Netflix has been trying fruitlessly to make the next big popcorn blockbuster on their streaming service for some time now. Unfortunately, as detailed by a write-up in Forbes, their many attempts continue to fall flat, for a variety of reasons. Their second stab at success with Wonder Woman actress Gal Gadot, Heart of Stone, released last week, to an unpalatable 29 percent Rotten Tomatoes score, and an audience of would-be fans getting up and walking out of their own living rooms to protest the cinematic laziness on display.
Netflix doesn’t share streaming numbers, but based on acillary data, attempts at making a blockbuster film have fallen flat, including twice with Gal Gadot.
Heart of Stone centers around a spy named Rachel Stone because Netflix failed to get the memo that titling your film with a pun based on your main character’s name hasn’t been a hallmark of a major blockbuster since the Clinton administration. Stone is tasked with protecting a mysterious artificial intelligence, colloquially referred to as The Heart, which may in fact have been the very AI to write this film in the first place. Though Netflix currently lists the film as number one on its list of trending English language films, it certainly doesn’t seem to garner the attention the streamer hoped to see.
Ultimately, Heart of Stone seems to be another in a series of false starts for Netflix, as their growing roster of failed blockbusters continues to expand. The film was initially meant to launch a Mission Impossible-style franchise that would rival popcorn action films such as the Fast and Furious series. While it’s obviously too soon to know this for certain, the milquetoast reaction to the film seems to suggest the threat of a sequel is already off the table.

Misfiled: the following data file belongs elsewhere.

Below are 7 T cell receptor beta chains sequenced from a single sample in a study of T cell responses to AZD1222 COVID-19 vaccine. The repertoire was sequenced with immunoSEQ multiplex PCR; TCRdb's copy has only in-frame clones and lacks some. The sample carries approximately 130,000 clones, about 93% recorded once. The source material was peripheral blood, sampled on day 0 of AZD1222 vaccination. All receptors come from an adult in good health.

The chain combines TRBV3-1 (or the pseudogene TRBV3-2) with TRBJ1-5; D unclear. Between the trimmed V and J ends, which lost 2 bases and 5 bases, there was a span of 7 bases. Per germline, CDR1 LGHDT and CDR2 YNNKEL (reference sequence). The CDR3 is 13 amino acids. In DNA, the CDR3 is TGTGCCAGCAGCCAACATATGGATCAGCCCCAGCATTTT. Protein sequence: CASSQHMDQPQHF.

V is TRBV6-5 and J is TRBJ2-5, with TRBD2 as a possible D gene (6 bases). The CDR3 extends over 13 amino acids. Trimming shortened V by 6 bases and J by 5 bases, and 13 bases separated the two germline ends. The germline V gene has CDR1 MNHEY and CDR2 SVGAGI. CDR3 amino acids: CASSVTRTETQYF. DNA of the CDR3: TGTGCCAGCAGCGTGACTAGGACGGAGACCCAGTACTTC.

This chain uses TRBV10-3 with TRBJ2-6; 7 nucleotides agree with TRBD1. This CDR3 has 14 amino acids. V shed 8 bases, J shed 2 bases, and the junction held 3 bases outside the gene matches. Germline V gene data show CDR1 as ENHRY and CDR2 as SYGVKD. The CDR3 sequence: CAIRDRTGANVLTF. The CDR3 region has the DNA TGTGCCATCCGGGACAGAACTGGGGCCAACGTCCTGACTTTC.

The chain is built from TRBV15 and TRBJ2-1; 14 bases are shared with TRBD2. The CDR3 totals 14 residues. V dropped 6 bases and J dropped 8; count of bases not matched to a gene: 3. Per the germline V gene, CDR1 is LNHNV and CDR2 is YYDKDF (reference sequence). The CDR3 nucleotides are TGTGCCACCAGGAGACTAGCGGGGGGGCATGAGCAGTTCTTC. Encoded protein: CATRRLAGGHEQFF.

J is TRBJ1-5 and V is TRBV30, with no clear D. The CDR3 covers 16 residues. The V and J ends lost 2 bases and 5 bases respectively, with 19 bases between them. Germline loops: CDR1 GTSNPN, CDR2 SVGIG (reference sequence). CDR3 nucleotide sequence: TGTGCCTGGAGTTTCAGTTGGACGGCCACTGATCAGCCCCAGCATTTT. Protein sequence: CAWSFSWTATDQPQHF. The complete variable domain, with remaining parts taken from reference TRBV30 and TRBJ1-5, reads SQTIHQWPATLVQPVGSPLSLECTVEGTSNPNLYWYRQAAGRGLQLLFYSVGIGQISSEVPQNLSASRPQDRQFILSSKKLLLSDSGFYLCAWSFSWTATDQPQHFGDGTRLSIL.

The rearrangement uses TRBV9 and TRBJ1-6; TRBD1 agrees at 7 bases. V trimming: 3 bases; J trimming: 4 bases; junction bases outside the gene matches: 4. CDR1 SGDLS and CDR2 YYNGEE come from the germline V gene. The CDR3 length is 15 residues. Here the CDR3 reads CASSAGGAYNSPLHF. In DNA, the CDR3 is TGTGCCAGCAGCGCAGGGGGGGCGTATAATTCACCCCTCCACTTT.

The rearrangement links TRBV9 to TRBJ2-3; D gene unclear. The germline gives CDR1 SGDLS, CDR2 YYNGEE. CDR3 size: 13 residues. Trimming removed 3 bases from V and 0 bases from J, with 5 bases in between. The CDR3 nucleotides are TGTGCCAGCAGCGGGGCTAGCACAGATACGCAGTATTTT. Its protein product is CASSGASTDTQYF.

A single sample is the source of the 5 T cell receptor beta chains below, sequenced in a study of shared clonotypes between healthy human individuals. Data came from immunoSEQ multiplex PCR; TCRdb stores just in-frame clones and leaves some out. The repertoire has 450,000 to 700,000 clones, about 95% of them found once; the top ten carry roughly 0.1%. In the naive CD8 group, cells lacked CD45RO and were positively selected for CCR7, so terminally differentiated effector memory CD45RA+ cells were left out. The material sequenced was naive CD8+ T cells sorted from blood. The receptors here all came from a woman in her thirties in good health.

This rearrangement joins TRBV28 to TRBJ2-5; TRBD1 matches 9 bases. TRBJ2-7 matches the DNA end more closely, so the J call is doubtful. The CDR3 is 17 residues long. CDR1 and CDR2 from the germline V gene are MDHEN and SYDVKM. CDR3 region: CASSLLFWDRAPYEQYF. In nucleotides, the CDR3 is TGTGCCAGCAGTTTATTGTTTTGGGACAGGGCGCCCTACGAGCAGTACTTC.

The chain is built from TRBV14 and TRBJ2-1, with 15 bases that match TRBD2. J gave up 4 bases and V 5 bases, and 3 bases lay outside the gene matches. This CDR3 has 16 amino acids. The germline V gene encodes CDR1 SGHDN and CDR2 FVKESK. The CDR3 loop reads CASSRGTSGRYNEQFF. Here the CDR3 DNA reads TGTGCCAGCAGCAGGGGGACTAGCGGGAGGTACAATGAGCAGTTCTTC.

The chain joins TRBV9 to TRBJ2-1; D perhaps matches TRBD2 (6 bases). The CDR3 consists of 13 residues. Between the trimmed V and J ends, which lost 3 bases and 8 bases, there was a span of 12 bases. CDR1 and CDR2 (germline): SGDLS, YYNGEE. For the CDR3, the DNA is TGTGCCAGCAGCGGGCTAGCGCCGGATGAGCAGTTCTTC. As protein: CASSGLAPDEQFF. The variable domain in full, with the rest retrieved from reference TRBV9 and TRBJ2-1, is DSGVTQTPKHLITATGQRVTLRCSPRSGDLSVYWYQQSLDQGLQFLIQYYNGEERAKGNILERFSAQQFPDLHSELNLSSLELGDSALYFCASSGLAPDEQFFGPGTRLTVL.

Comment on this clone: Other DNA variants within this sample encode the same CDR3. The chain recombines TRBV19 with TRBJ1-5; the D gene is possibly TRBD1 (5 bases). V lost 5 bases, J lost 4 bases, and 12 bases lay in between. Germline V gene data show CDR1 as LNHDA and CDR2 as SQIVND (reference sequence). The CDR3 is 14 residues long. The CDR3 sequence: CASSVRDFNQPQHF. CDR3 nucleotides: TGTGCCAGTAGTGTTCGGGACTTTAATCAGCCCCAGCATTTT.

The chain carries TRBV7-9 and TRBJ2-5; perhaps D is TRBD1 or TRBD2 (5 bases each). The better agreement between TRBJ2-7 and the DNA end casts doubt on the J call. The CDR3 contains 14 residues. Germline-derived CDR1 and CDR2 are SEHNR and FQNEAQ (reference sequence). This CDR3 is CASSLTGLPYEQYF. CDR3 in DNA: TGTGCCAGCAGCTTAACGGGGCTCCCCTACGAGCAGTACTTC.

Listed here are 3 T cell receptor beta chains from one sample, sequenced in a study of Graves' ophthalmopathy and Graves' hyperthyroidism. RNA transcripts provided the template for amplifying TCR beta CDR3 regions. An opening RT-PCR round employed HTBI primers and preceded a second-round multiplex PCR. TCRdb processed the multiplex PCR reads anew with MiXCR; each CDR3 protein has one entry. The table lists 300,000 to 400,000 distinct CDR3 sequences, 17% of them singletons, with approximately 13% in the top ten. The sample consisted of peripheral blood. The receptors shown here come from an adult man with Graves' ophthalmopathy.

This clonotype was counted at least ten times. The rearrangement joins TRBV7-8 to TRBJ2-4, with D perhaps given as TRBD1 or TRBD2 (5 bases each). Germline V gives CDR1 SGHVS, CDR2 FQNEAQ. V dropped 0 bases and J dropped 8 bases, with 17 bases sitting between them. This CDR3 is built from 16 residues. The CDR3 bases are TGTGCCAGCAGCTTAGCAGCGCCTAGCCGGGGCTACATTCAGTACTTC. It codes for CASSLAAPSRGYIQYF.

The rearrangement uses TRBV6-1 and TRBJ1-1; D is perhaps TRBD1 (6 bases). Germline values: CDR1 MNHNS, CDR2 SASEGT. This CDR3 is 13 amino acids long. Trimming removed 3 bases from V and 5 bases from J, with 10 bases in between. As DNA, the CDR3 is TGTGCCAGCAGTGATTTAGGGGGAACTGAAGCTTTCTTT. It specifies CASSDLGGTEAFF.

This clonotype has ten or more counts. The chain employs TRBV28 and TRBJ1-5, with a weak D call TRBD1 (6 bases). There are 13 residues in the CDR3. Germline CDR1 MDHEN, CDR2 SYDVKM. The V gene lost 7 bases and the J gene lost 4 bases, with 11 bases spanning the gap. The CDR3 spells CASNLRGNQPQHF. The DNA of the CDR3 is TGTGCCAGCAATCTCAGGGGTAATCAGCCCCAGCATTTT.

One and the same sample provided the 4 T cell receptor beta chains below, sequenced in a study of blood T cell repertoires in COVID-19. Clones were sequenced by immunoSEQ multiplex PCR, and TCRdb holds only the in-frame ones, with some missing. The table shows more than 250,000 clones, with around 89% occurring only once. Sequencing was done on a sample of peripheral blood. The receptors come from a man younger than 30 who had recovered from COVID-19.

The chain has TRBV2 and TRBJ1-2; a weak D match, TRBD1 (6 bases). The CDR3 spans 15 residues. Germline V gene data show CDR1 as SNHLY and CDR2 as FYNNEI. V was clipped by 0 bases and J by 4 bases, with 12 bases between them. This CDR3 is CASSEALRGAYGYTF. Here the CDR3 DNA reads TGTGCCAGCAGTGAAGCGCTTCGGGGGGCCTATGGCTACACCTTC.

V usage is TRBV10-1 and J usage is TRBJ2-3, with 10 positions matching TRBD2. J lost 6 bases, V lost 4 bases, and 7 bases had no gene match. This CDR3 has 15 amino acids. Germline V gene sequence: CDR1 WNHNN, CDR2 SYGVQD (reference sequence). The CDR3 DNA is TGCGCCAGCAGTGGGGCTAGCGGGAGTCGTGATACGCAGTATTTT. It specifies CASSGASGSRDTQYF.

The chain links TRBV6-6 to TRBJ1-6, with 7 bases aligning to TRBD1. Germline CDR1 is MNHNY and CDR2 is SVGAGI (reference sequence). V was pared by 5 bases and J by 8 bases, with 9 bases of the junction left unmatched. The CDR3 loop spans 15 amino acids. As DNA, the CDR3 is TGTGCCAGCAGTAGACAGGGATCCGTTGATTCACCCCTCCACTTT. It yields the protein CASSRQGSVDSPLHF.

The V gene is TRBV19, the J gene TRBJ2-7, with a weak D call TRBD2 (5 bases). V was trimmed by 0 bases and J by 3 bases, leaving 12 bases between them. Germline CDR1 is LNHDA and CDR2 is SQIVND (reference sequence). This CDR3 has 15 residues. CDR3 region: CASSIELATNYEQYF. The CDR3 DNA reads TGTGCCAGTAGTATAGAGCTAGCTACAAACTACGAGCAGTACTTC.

Before Netflix took a stab at Gal Gadot being their sole blockbuster draw, they attempted to utilize her in an ensemble lead alongside Ryan Reynolds and Dwayne Johnson, in 2021’s Red Notice. Like Heart of Stone, Red Notice failed to draw much of any fanfare and certainly failed to inspire the kind of audience support needed to launch a long-standing franchise, also garnering a 37 percent Rotten Tomatoes score.
Netflix action blockbuster movies have failed to connect with audiences in the way Adam Sandler’s comedies have been able to develop a strong following.
Before trotting Gadot out for a second Netflix Blockbuster attempt, the streamer announced the launch of “The Gray Man Cinematic Universe” with the 2022 film The Gray Man, which starred Ryan Gosling, Ana De Armas, and Chris Evans.
Despite its status as a critical failure, the streamer has maintained that a second installment in the aptly titled Grayverse is in the works, ensuring millions of new watch-minute metrics from all the subscribers who will use the film as a means to fall asleep after a long day.
All this tells us two things about Netflix as a company. For one thing, the studio is focused on crafting original blockbusters that draw the most watch time, regardless of whether or not the films perform well with critics or get talked about on social media. Additionally, the studio has failed to recognize that the next best thing to a fantastic movie, is a horrible movie.
That’s where Netflix blockbusters seem to fail, as the films are neither good enough to beat Mission Impossible, nor bad enough to be a fun watch.
Audiences will flock to theaters to watch major blockbusters such as Barbie or Oppenheimer, but they will also pack in to catch a showing of Tommy Wiseau’s hit so-bad-it’s-good film The Room over twenty years after its initial release. To a modern moviegoing crowd, enveloped by a world of social media sardonicism and YouTube film criticism, the worst thing a movie could ever be is bland. That’s where Netflix blockbusters seem to fail, as the films are neither good enough to beat Mission Impossible, nor bad enough to be a fun watch.
In the ongoing battle between the studios representing the AMPTP and the WGA and SAG-AFTRA unions, Netflix remains a key holdout. Perhaps, if the strike teaches them nothing else, the executives at Netflix will learn the proper channels necessary to squeeze blockbuster-grade work out of their writers and performers, paving a path toward a more harmonious partnership in the future.